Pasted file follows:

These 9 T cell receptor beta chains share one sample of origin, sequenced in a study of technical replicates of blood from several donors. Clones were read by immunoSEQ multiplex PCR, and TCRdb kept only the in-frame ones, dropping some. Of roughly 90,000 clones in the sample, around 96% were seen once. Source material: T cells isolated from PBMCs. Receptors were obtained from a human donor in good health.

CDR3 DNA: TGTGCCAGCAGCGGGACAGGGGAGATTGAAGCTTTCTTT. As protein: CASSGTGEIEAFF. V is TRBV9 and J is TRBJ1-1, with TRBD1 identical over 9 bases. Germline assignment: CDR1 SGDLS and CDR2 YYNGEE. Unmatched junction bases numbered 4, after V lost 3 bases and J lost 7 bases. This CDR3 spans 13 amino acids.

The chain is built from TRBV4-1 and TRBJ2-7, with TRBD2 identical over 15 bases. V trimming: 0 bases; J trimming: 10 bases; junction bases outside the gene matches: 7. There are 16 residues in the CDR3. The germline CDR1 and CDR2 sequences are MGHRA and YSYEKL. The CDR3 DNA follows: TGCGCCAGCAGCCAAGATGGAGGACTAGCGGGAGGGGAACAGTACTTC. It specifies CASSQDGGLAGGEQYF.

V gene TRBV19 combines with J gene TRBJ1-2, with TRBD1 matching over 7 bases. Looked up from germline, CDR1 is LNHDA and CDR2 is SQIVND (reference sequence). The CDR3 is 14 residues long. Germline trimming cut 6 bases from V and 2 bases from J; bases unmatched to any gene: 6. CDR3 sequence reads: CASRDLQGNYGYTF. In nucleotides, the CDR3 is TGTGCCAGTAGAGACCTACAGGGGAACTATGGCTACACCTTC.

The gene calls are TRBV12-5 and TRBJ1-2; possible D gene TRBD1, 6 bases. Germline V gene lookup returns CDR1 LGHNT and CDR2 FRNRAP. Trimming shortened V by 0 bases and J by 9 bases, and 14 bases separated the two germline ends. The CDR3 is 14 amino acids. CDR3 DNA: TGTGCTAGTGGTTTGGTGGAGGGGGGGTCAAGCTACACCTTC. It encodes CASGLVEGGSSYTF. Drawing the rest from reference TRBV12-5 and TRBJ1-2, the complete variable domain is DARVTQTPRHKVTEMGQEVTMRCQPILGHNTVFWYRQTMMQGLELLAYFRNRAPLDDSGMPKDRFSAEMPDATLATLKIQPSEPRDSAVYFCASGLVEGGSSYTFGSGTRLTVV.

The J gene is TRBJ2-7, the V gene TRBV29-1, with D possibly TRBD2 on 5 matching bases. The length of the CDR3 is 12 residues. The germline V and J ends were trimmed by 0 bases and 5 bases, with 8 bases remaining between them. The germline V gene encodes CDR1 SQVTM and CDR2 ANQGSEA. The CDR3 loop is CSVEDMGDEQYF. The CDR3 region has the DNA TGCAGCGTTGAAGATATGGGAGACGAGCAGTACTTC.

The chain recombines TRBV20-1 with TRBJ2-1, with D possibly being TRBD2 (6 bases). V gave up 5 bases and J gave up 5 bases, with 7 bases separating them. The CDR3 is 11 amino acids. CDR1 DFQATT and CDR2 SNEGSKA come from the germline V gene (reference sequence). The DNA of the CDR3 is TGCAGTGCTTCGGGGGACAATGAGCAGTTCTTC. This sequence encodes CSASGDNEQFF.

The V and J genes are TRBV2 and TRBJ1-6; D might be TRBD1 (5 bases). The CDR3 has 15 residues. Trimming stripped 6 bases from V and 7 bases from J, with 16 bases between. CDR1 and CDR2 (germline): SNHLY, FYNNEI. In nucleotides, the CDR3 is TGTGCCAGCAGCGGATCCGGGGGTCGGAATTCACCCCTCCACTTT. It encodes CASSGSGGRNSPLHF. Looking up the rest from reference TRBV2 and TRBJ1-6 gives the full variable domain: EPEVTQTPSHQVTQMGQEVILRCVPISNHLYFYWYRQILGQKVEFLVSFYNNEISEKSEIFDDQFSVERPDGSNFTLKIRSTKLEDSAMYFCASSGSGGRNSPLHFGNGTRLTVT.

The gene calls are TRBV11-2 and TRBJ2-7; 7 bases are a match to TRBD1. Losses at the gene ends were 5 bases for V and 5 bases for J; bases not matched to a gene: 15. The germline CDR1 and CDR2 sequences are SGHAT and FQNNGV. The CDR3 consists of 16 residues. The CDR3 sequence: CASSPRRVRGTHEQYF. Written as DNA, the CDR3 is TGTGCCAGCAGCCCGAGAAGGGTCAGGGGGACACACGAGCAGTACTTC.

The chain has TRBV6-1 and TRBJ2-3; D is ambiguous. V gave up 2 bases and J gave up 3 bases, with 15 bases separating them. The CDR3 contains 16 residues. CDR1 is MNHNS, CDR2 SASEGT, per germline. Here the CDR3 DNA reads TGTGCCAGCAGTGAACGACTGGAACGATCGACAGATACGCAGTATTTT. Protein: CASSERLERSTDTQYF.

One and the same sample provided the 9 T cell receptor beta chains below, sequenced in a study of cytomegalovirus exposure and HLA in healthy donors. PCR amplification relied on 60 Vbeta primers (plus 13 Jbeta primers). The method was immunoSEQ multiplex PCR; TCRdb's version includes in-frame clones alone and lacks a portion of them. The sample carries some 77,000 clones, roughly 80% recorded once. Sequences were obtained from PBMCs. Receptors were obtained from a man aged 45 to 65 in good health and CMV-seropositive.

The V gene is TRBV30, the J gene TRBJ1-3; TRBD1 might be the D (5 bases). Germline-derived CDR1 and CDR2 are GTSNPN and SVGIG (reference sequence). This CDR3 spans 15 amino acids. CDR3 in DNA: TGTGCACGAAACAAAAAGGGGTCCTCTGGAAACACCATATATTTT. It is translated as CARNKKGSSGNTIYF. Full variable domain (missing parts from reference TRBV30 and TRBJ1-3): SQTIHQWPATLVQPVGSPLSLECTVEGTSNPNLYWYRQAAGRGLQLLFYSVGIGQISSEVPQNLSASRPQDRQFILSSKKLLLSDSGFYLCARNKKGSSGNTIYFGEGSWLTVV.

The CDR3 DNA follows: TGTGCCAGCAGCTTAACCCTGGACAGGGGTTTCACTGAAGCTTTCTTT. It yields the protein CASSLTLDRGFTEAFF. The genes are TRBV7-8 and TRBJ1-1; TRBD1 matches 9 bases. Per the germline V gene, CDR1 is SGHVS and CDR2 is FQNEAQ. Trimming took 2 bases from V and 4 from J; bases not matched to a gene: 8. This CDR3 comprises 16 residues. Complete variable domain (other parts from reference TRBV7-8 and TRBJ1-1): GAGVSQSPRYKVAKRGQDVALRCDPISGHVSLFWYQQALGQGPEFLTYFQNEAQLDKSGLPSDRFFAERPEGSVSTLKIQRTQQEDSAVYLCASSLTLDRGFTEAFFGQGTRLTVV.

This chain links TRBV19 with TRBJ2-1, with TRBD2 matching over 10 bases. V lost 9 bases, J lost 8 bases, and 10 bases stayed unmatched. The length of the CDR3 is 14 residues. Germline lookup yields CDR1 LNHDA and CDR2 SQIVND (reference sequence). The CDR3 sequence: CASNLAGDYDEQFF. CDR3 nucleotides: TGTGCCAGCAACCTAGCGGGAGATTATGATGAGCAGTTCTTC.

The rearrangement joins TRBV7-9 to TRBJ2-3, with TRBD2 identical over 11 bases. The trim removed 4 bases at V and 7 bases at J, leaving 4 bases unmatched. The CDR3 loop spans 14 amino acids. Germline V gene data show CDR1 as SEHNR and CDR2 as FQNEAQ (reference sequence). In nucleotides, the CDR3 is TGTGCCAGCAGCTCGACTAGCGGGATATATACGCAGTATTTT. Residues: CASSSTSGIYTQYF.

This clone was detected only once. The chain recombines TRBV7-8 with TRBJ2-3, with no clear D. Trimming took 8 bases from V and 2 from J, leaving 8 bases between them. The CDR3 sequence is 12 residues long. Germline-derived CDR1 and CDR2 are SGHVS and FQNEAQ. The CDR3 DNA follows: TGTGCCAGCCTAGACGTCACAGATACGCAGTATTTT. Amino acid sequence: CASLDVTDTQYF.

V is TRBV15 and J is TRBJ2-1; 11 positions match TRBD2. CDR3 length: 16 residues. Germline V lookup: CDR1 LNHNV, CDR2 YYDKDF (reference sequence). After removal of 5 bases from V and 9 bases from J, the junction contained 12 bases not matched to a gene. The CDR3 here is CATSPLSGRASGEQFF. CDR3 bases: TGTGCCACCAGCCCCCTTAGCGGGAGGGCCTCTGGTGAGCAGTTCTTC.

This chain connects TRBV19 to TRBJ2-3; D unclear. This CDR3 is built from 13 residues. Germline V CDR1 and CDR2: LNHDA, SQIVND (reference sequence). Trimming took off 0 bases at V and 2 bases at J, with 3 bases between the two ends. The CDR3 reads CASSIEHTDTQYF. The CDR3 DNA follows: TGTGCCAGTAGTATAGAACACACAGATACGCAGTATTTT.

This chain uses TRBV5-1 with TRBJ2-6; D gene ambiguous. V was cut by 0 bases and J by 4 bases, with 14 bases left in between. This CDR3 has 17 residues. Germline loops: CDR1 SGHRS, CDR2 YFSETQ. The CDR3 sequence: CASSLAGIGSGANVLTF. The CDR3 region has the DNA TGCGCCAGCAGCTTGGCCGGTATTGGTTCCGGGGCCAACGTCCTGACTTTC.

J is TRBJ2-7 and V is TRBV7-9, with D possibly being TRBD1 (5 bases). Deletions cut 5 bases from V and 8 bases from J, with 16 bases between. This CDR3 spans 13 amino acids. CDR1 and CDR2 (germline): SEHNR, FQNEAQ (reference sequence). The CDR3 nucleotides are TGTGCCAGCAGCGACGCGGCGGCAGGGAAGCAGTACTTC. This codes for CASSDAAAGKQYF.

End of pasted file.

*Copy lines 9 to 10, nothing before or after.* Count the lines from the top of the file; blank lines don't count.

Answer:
The gene calls are TRBV11-2 and TRBJ2-7; 7 bases are a match to TRBD1. Losses at the gene ends were 5 bases for V and 5 bases for J; bases not matched to a gene: 15. The germline CDR1 and CDR2 sequences are SGHAT and FQNNGV. The CDR3 consists of 16 residues. The CDR3 sequence: CASSPRRVRGTHEQYF. Written as DNA, the CDR3 is TGTGCCAGCAGCCCGAGAAGGGTCAGGGGGACACACGAGCAGTACTTC.

The chain has TRBV6-1 and TRBJ2-3; D is ambiguous. V gave up 2 bases and J gave up 3 bases, with 15 bases separating them. The CDR3 contains 16 residues. CDR1 is MNHNS, CDR2 SASEGT, per germline. Here the CDR3 DNA reads TGTGCCAGCAGTGAACGACTGGAACGATCGACAGATACGCAGTATTTT. Protein: CASSERLERSTDTQYF.